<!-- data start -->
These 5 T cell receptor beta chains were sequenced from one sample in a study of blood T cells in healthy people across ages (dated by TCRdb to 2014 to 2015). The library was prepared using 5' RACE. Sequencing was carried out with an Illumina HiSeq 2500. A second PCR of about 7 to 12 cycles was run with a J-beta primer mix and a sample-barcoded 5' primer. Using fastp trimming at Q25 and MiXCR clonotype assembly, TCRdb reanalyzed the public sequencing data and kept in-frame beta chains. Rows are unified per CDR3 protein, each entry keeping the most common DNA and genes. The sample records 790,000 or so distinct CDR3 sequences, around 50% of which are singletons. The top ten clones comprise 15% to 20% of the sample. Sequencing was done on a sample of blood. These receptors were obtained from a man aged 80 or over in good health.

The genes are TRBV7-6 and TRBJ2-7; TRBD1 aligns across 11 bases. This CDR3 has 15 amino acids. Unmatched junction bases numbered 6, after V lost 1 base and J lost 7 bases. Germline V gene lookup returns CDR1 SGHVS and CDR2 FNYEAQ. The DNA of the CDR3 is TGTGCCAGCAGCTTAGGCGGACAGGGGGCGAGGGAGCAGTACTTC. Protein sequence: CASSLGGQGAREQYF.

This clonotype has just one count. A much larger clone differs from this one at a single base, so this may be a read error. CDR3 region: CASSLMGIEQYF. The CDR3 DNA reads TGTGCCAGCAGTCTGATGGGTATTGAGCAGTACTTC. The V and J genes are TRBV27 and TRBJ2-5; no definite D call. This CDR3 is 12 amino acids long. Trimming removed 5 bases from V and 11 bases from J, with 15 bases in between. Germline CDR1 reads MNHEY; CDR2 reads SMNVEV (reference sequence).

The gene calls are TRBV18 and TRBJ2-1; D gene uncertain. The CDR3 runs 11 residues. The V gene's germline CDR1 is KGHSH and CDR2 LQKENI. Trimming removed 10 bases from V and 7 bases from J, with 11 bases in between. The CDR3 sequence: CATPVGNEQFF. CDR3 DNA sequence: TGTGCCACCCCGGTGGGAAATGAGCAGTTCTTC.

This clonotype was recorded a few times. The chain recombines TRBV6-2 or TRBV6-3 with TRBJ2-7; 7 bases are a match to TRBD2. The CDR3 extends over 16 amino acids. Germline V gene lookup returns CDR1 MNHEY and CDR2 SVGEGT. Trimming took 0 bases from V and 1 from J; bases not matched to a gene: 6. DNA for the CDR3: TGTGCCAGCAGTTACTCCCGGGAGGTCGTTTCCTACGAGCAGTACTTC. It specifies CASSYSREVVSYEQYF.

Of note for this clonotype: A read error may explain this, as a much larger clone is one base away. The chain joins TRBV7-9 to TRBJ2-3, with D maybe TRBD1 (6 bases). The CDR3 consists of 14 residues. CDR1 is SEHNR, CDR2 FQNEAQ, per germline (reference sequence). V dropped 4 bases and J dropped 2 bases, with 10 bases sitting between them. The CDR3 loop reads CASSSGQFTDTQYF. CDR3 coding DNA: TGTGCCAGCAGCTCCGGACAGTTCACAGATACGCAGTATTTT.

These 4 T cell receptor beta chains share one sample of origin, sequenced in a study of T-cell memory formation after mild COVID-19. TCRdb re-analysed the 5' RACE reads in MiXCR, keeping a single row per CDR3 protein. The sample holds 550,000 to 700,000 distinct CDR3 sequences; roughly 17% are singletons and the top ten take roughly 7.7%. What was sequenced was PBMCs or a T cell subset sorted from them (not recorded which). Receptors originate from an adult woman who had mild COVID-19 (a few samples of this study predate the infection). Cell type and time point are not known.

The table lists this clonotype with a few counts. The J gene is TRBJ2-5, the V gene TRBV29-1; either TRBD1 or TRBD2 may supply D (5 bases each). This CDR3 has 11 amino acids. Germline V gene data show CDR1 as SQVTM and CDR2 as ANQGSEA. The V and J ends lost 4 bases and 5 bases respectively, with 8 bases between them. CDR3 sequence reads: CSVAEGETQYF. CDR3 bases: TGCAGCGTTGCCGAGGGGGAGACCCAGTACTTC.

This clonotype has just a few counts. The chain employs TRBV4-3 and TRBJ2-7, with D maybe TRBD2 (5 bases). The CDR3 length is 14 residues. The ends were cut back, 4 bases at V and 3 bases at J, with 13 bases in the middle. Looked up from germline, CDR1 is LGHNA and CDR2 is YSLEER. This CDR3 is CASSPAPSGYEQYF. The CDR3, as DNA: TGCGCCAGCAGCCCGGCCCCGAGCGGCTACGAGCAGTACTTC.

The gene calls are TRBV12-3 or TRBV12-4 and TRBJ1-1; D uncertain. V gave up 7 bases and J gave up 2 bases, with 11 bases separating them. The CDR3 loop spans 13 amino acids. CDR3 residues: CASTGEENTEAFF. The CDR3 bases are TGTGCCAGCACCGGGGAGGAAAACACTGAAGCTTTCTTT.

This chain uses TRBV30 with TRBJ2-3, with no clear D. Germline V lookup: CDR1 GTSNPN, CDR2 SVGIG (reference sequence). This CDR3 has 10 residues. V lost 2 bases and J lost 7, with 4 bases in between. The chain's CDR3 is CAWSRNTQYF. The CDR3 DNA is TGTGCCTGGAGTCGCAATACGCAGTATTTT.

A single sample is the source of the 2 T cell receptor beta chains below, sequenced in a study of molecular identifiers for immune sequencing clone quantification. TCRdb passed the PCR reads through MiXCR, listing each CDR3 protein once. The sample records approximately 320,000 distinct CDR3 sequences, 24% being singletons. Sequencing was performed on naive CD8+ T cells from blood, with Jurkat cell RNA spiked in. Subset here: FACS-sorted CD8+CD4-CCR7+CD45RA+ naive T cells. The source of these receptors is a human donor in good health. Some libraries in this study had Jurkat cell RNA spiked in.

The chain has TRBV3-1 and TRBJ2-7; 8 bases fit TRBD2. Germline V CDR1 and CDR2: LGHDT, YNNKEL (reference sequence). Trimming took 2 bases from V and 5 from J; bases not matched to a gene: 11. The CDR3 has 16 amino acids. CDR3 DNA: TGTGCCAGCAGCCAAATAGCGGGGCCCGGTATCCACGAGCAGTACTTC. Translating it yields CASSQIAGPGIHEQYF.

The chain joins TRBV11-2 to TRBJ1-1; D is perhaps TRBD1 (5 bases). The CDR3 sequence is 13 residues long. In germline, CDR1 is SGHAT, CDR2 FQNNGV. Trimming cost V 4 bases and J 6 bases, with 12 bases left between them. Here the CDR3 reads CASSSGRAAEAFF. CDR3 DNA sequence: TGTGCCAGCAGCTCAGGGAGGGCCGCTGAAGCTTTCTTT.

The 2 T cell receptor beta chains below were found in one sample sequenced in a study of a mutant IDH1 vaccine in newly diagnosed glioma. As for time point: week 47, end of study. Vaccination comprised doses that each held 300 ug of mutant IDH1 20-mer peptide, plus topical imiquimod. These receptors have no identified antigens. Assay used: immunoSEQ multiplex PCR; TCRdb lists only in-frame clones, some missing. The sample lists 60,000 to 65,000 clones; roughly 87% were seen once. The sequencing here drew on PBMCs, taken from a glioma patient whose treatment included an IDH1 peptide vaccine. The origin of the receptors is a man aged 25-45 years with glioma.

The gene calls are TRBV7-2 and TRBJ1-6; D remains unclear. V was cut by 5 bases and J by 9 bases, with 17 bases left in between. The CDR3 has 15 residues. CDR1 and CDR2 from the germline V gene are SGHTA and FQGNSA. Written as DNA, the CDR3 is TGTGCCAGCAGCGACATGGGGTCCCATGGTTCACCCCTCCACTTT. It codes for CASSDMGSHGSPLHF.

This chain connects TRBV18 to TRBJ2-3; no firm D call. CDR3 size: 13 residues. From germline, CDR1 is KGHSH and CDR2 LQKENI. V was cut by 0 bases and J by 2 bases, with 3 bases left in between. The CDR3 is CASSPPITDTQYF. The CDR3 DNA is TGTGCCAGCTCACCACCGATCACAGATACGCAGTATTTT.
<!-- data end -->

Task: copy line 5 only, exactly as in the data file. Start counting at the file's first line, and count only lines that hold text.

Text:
This clonotype was recorded a few times. The chain recombines TRBV6-2 or TRBV6-3 with TRBJ2-7; 7 bases are a match to TRBD2. The CDR3 extends over 16 amino acids. Germline V gene lookup returns CDR1 MNHEY and CDR2 SVGEGT. Trimming took 0 bases from V and 1 from J; bases not matched to a gene: 6. DNA for the CDR3: TGTGCCAGCAGTTACTCCCGGGAGGTCGTTTCCTACGAGCAGTACTTC. It specifies CASSYSREVVSYEQYF.